After a year when leaders have been challenged like never before, there’s now some light at the end of the tunnel. But for leaders, business transformation and organisational change are set to remain top boardroom priorities. How can leaders better equip themselves to lead and successfully deliver such initiatives?Here we look in detail at three key areas for developing leadership skills, and include expert advice on the training, behaviours or practises on which to focus in order to thrive.

Emotional intelligence

Once derided as a ‘soft skill’, today emotional intelligence (or EI) is a key attribute for leaders. This has coincided with a surge in both the pace of change and disruption of work.So, when we talk about EI, what do we mean?

  • Recognising your emotions and your social style (see below graphic)
  • Being able to manage your emotions in the moment
  • Recognising emotions in others e.g. empathising with others
  • Being able to adapt based on what you’re seeing to manage a situation.
social styles and typical behaviours grid

And here’s a breakdown of priority areas to focus on:

  1. Self-awareness

In order to become more self-aware, you first need to understand your preeminent social style (see below for more on this). This will help you recognise your preferences and understand your strengths and weaknesses.

  1. Self-management

Once you know yourself better, attention turns to helping adapt your social style to best suit a scenario or person. Exercises here will seek to provide you with a deep understanding of yourself and how best to manage your (emotional) triggers.

  1. Social awareness

Now it is time to look outwards, by being more aware of the environment and people around us. This is all about our empathy – being more empathetic helps us when managing difficult conversations and understanding others. This is particularly important when your peers have a different social style to your own.

  1. Social management

Being able to manage your impact on others is a key aspect of being able to mediate. And dealing with conflict, business change or other challenging social scenarios is something all people managers need to be able to do well.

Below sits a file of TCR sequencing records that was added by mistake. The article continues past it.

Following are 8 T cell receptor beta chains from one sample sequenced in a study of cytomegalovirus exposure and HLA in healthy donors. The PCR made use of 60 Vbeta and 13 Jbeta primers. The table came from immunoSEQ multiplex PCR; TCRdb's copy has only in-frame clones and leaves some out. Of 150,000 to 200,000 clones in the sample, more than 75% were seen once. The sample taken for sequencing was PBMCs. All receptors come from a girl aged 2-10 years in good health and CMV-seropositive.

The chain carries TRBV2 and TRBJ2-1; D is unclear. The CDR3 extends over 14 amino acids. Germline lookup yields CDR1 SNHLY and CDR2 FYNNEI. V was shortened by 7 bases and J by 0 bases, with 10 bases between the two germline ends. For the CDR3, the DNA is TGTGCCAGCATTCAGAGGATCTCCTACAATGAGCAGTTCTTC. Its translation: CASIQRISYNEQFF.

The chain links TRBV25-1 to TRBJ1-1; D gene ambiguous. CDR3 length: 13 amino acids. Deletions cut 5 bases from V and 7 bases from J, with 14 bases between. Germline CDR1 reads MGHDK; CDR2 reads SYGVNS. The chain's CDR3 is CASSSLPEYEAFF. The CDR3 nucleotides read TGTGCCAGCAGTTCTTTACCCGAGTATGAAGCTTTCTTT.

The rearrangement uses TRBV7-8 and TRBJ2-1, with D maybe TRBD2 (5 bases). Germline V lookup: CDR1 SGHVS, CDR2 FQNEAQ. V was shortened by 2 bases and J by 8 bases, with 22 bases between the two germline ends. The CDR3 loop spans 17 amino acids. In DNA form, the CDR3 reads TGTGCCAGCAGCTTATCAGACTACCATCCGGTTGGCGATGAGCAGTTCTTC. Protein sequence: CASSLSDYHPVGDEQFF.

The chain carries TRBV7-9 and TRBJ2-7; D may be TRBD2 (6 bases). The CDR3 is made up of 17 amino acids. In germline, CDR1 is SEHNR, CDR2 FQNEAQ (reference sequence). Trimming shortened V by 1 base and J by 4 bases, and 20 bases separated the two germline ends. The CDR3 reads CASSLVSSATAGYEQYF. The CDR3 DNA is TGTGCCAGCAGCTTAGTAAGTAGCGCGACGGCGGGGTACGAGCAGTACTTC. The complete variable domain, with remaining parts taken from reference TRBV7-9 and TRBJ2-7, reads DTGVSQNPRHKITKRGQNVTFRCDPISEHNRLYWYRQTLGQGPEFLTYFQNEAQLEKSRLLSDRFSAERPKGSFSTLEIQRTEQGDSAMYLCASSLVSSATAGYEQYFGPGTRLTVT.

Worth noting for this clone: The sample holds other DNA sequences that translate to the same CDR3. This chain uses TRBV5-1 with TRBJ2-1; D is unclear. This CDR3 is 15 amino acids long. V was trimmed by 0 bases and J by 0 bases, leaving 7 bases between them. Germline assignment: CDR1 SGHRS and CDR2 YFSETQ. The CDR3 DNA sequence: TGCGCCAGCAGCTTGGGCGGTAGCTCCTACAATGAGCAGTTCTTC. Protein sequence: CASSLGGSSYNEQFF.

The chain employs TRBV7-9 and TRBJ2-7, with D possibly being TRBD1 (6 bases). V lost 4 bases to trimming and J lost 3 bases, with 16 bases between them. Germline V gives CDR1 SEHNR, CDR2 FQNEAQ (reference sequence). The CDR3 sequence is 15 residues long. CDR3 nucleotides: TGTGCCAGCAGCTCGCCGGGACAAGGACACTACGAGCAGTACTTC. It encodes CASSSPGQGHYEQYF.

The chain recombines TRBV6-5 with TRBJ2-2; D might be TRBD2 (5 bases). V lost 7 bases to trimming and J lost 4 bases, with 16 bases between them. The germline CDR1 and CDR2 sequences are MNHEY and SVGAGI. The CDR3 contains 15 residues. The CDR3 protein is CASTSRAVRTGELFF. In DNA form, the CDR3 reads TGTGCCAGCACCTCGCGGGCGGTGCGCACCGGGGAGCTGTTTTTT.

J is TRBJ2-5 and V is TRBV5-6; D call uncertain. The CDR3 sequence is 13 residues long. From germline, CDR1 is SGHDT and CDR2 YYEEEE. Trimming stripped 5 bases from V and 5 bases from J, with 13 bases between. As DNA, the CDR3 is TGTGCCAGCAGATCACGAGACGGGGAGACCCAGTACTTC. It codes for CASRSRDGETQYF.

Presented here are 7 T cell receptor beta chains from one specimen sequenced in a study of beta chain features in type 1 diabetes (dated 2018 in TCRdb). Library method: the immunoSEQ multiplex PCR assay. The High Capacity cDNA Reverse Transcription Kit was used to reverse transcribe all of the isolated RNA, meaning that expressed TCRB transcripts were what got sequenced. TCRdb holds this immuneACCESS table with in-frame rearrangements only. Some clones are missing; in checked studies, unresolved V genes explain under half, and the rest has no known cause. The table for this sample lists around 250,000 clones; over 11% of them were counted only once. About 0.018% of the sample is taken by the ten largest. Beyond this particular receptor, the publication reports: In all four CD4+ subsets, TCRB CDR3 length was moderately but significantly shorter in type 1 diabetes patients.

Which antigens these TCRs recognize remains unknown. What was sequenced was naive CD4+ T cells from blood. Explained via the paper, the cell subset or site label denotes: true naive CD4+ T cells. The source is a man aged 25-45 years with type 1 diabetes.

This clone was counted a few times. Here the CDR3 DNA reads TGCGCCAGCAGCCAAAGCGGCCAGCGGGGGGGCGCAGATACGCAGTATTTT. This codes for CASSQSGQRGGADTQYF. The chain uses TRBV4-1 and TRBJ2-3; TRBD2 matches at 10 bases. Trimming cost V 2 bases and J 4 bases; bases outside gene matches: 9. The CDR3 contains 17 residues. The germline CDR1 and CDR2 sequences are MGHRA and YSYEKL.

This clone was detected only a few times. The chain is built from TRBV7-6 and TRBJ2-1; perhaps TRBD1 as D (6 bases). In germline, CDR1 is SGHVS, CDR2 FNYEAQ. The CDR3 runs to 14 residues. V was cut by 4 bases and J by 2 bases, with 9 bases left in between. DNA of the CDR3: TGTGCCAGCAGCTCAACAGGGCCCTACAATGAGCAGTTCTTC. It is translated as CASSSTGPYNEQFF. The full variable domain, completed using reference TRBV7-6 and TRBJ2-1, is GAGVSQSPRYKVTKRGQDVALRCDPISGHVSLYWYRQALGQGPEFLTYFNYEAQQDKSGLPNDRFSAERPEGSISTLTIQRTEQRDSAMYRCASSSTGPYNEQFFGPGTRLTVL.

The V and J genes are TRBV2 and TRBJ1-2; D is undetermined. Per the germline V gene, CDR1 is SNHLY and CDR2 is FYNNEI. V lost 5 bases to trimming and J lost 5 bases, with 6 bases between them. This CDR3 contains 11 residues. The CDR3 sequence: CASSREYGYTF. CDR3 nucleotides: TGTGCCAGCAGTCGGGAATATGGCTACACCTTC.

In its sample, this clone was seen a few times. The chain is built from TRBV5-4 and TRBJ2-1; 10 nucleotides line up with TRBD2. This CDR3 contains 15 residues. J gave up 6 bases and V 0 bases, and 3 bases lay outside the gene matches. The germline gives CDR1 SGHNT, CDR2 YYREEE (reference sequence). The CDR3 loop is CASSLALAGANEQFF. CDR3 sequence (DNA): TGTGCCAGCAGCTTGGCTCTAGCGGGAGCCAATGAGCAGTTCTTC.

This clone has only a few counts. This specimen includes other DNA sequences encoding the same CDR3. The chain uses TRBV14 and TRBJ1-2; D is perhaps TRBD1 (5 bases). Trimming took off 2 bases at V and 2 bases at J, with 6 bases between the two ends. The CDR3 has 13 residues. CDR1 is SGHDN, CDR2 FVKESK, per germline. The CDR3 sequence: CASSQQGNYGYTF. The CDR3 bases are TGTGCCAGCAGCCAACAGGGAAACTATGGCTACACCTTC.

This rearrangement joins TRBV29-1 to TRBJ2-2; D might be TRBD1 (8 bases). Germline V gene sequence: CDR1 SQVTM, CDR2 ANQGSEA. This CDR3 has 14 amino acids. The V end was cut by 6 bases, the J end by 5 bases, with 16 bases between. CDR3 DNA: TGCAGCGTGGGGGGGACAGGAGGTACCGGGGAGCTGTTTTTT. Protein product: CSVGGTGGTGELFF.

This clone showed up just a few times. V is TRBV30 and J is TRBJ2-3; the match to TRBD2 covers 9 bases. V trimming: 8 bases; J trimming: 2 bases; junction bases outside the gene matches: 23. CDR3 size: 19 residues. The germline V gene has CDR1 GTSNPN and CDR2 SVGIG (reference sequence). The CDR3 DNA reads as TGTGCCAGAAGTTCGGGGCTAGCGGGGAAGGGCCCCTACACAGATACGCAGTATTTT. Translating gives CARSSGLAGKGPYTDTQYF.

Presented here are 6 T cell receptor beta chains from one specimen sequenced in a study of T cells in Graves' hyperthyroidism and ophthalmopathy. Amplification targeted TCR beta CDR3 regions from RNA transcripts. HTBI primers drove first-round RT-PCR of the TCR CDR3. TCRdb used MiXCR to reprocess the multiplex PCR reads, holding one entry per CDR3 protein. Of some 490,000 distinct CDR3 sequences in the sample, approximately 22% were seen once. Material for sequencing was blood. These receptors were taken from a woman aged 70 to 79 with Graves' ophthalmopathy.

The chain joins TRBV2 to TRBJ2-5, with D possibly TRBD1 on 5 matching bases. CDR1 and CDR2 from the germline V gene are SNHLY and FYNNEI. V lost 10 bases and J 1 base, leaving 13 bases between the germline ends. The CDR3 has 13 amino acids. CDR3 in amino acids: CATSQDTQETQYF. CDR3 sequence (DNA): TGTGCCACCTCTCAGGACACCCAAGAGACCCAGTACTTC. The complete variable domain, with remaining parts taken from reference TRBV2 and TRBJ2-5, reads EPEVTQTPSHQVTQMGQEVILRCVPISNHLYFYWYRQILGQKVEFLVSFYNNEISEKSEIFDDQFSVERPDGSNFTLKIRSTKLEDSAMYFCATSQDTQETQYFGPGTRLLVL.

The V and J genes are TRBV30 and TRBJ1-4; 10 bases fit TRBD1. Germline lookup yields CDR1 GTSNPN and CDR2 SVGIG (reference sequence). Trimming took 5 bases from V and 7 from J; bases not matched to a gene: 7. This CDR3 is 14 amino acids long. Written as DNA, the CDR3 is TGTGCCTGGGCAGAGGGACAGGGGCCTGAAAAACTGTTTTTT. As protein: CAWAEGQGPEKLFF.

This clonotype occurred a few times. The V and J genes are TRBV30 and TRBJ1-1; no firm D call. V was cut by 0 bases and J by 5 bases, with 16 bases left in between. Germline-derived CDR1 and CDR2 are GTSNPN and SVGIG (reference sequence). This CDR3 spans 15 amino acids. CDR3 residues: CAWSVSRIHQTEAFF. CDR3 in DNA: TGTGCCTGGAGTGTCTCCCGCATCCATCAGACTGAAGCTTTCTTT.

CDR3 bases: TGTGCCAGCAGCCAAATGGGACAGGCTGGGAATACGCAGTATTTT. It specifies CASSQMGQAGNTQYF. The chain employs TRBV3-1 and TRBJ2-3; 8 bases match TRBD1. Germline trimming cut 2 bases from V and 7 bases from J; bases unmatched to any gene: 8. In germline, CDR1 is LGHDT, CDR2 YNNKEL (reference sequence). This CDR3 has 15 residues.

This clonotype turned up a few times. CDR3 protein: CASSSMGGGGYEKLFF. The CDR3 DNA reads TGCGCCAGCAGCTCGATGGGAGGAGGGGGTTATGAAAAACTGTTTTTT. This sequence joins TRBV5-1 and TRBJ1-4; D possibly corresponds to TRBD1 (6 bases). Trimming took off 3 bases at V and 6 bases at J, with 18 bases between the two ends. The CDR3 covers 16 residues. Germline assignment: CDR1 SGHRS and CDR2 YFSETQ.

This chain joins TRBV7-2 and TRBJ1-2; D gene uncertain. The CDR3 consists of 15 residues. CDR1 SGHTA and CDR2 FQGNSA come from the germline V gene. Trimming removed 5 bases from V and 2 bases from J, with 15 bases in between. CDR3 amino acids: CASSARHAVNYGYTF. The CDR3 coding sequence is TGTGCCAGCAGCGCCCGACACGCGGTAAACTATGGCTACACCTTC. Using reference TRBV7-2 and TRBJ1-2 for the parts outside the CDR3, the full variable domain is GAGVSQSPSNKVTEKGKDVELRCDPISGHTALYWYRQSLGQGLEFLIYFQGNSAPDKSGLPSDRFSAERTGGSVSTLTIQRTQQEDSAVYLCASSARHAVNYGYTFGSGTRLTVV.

1. Communication skills

Good communication skills are, of course, fundamental for managers at all levels. But it isn’t just about what you say as a manager but also what’s unsaid, so you should also focus here on your non-verbal communication.


This has admittedly become a bit of a leadership buzzword in recent years. But that doesn’t mean it isn’t important. On the contrary, in fact. So, what is resilience, and how can we measure it?

“Resilience is made up of a number of different component parts, and each one of those is developable. And that’s great news for all of us! So where should you start? This is often one of the toughest parts of any development effort.”

In this case, it is helpful to first gain a deeper understanding of where you are currently from a resilience perspective. A really intuitive tool to give you this baseline view is the Roffey Park Resilience Capability Index (RCI). Based on robust research, it comprises a short online questionnaire to help you assess your own resilience capabilities across five core domains. The output is a simple report showing where your areas of strength and development are across those domains, with a comparison to a norm group. This could also be supplemented by 360 degree feedback to give you a rounded view of how you and others perceive your resilience. From here, you can then reflect on where you want to focus to build your resilience levels.When thinking about how to develop personal resilience, here are a couple of practical tips that anyone can use: